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'This will almost certainly get worse': Hospital A&E waiting times hit worst level on record

'A source of shame for politicians of all stripes. Our staff are stretched beyond their limit,' leading doctor says

Shaun Lintern
Health Correspondent
Thursday 14 November 2019 11:07 GMT
Emergency department waits hit worst ever levels
Emergency department waits hit worst ever levels (Getty Images/iStockphoto)

Overall performance by NHS emergency departments has hit its worst ever level with one in four patients at major A&Es waiting longer than four hours to be seen or treated in October, figures show.

The data from NHS England showed 83.6 per cent of patients were treated or admitted in four hours across all accident and emergency departments. The national target to see 95 per cent of patients within four hours has not been achieved since July 2015.

More than 720 patients waited over 12 hours for a bed in October, one of the worst performances for the health service as emergency departments saw record levels of attendances.

Katherine Henderson, president of the Royal College of Emergency Medicine, said: “The worst part of this is that winter is only just beginning. This will almost certainly get worse.”

She said the performance figures were a new low for the NHS and should be “a source of shame for politicians of all stripes. Patients have been let down repeatedly by a parliament that has consistently failed to grasp the scale of the problem.

“Our staff are stretched beyond their limits.”

In total there were 2.17m patients attending A&E last month, 4.4 per cent up on October 2018.

There were 563,079 patients admitted to hospital in October, 3.1 per cent more than a year earlier with more than 80,000 patients waiting over four hours after it was decided they needed a bed.

In terms of waiting times for operations there were 84.8 per cent of patients waiting less than 18 weeks in September 2019, meaning the NHS has again missed its target of 92 per cent.

The total number of patients waiting has now hit 4.4m, a 5.7 per cent rise on September 2018.

The new data also reveals the impact on patients waiting to leave hospital with a daily average of 4,979 beds occupied by waiting patients in September 2019.

The main reason for delays in September was for patients waiting to have a care package set up in their own home which accounted for more than one in five delays. Almost 50 per cent of these delays were due to social care, 30 per cent were the fault of the NHS with 20 per cent blamed on both sectors.

Professor John Appleby, chief economist at the Nuffield Trust think tank said: “These figures show the next government will immediately be faced with one of the bleakest winters in the NHS’s history.

“We have many months to go until seasonal pressures really hit the NHS, but October has already seen an unprecedented slump with performance against the main A&E target worse than ever. The health service is seeing far more patients, yet one in six is now waiting more than four hours in A&E. If the usual trends continue after Christmas, that would head towards one in five.”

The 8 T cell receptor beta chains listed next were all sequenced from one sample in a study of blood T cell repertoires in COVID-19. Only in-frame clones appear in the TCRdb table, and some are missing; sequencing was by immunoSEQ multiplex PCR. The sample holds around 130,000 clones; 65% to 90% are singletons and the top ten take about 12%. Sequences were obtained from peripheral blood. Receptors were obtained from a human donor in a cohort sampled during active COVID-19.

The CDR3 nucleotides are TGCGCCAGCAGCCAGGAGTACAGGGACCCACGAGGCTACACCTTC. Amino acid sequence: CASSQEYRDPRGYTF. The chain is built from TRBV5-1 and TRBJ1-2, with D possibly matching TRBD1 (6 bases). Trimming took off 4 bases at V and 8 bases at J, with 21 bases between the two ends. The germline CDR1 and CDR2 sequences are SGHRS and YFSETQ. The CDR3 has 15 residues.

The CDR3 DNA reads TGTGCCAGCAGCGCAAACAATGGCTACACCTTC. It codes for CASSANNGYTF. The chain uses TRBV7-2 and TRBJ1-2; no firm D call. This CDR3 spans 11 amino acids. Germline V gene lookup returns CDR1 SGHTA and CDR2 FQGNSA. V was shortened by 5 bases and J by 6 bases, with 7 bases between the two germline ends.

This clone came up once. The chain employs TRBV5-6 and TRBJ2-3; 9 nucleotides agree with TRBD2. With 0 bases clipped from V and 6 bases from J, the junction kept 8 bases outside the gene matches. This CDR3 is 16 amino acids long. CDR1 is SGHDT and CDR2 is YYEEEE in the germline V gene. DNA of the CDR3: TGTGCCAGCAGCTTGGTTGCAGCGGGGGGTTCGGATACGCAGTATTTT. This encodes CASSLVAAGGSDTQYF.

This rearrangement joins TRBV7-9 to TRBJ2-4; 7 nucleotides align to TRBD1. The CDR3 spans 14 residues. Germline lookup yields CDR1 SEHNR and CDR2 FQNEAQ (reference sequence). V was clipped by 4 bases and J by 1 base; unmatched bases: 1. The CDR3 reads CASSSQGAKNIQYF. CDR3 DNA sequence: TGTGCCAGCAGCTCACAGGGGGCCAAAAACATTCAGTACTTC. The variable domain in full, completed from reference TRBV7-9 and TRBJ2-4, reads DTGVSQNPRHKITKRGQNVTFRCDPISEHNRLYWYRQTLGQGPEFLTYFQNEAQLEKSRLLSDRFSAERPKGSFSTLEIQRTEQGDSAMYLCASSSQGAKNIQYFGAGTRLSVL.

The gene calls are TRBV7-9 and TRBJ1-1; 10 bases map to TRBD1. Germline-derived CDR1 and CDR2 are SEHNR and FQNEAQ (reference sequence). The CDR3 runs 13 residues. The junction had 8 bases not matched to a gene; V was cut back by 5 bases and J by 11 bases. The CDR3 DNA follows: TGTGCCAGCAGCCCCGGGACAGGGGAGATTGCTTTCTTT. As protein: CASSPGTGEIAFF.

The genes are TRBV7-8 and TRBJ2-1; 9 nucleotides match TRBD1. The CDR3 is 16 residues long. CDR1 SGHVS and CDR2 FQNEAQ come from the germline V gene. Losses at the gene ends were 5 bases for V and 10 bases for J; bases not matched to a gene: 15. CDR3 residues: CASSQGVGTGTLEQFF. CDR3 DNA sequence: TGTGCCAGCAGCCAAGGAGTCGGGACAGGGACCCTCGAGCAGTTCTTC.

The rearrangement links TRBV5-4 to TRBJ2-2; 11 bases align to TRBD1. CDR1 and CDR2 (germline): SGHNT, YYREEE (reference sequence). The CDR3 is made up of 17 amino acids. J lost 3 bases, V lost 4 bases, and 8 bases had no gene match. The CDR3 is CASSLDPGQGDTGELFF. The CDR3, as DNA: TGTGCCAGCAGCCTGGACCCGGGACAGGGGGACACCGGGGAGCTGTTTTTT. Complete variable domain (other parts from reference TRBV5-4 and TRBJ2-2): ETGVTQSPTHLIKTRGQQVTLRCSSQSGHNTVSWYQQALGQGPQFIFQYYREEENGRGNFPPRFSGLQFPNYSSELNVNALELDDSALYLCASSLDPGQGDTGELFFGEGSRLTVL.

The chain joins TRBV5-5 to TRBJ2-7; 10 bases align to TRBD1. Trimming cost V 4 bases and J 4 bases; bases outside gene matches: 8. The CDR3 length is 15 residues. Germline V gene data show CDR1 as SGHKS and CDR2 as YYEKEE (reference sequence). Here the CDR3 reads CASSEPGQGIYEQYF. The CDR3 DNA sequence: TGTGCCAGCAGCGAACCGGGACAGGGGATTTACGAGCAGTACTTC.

He said the number of patients waiting on trolleys because of a lack of beds was a major concern adding: “If this trend keeps going, I fear we could see 100,000 people stuck on trolleys this coming January.

“These are not acceptable waits, both for people who need urgent help and for the staff who desperately want to treat them. As the election promises roll in, we should be under no illusion about the money, staff and time it will take to turn this situation around.”

Labour’s shadow health secretary Jonathan Ashworth was quick to blame the government saying: “The Conservatives have ushered in the worst NHS crisis on record. Under Boris Johnson the NHS is in crisis and we’re heading for a winter of abject misery for patients.

“The Tories spent a decade cutting over 15,000 beds. Now they should apologise to every patient languishing on a trolley and waiting longer for treatment.”

Health Secretary Matt Hancock used the statistics to warn why it was important to stop Labour winning the election saying: “We are giving the biggest cash boost ever to our NHS, but Corbyn’s chaotic policies will put that at risk.

“With rising demand, and with dedicated staff already working exceptionally hard, the last thing our NHS can afford is Labour’s plans for a four-day week and uncontrolled and unlimited immigration, which would cripple our health service – leaving it understaffed and underfunded.

“Our country cannot afford the cost and chaos of Jeremy Corbyn. Only Boris Johnson and a majority Conservative government will get Brexit done and focus on improving our NHS.”

A spokesman for NHS England said: “These figures show that while NHS staff are looking after a markedly higher number of older and sicker patients, a higher number of patients are being seen quickly than a year ago.

“While hospitals will be opening more beds over the coming weeks, the public also have a role to play going into winter, and can help doctors, nurses and other staff by getting their flu jab, and by using the NHS 111 phone or online service as a first port of call for non-emergencies.”

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